Kim Stanley Robinson’s latest science fiction novel, The Ministry for the Future, is due for release in late 2020. Robinson used our “Global 4C” policy—also called a Global Carbon Reward—to formulate a storyline for how humanity might ‘save the planet’ from abrupt climate change and ecosystem collapse. The novel’s fictional storyline proposes that central banks will intervene with Carbon Quantitative Easing (CQE) to finance a global reduction in carbon emissions and to pull carbon out of the atmosphere.
This article was written in response to Robinson’s piece in Bloomberg Green (22 April 2020). Robinson claims that the policy could be used to finance fossil fuel companies to keep their fossil resources in the ground.
The Global Carbon Reward has the flexibility to finance the widest spectrum of climate mitigation actions, but the policy is not specifically designed to reward fossil fuel companies to keep their fossil resources in the ground—and for a number of reasons. In some respects, paying companies not to extract fossil resources is conceptually similar to paying for avoided deforestation however the similarities are probably not sufficient to justify a direct comparison. This is because deforestation is often carried out illegally or is unregulated, and because protecting forests also protects biodiversity, watersheds, and indigenous peoples.
Before digging into the weeds of the topic, let’s take a quick look at “carbon coin” as the policy instrument.
What is Carbon Coin?
The Global Carbon Reward is a policy that employs a new type of currency with a service based unit of account, denoted as ‘100 kg of CO2e mitigated for 100 years’. This proposed currency may be classified as ‘representative money’ or ‘service money’ because it is not ‘commodity money’ and it is not ‘fiat’. The proposed currency is not yet assigned a trading name, although the “Solar Dollar” has been suggested as a suitable trading name. In Robinson’s novel the currency is called “carbon coin”. In the policy documentation, the currency is actually referred to as “Complementary Currencies for Climate Change” (4C) because this term is technically descriptive (4C is pronounced “foresee”).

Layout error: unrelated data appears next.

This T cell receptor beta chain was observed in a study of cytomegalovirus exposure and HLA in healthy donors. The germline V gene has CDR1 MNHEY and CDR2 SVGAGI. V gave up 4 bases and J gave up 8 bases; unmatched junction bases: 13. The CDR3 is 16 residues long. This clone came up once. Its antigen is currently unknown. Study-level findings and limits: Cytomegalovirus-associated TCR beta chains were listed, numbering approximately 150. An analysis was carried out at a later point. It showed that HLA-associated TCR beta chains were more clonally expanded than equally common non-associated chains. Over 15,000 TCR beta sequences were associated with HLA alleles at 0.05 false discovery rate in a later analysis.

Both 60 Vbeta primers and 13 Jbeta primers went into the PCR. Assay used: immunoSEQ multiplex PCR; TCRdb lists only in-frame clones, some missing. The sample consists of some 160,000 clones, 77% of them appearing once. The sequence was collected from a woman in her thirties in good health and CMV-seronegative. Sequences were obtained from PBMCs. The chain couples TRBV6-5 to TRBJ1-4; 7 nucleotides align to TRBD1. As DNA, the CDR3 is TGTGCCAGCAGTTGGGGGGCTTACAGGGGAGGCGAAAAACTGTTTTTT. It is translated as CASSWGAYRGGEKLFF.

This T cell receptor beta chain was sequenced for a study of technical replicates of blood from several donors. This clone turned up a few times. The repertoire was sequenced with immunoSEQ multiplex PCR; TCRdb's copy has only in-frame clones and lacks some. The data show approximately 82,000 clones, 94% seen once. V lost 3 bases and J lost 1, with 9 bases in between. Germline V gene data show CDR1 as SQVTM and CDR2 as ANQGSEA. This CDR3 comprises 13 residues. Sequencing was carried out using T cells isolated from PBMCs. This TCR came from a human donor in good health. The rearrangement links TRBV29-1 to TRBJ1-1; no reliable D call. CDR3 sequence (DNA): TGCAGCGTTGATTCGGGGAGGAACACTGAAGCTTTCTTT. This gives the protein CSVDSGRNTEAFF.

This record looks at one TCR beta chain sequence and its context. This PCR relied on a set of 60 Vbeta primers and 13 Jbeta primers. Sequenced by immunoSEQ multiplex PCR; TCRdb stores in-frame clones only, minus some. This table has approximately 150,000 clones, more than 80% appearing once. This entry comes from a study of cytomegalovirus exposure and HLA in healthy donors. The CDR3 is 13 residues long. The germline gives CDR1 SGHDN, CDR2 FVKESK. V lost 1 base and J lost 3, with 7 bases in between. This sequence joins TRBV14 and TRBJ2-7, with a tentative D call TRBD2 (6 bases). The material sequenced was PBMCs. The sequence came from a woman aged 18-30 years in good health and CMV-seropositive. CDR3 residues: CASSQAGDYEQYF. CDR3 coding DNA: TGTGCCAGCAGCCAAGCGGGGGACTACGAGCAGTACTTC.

4C—or “carbon coin” as Robinson calls it—would be managed as an international Central Bank Digital Currency (CBDC). All current examples of CBDC’s are owned and managed by individual governments and their central banks, and this is because CBDC’s are generally considered to be the digital alternative to banknotes and coins.
4C has a different function to a typical CBDC because 4C is not used for trading goods and services. 4C is used to create an explicit global reward price for carbon mitigation services—as distinct from other prices for carbon as seen in existing ‘carbon markets’. 4C will be digitally created and issued to the owners of projects that successfully reduce carbon emissions or sequester carbon. 4C may then be traded in foreign exchange currency markets for fiat currencies, however it will have a pegged exchange rate as part of the monetary policy called Carbon Quantitative Easing (CQE). The exchange rate for 4C will be predictable and rising to ramp-up climate mitigation globally, and as a means of officially pricing the systemic risk of climate change into the global financial system.
Given that the exchange rate of 4C will rise over time, it emerges that 4C will behave like a ‘sovereign bond’ because it will be an investment option for currency traders. 4C will be a highly liquid and a safe investment—being backed by the world’s central banks—and for this reason the 4C market can be used to fund the global transition to net-zero carbon emissions.
Forex currency trading is on average US$ 3 trillion per day (equivalent) and so attracting the required amount of wealth for a low-carbon transition appears feasible with this monetary approach. The administration of the rewards will be managed outside of central banks, and this responsibility will fall on a new institution for a Carbon Exchange Standard (CES), as explained below.
Should we pay companies “Carbon Coins” to keep their fossil resources in the ground?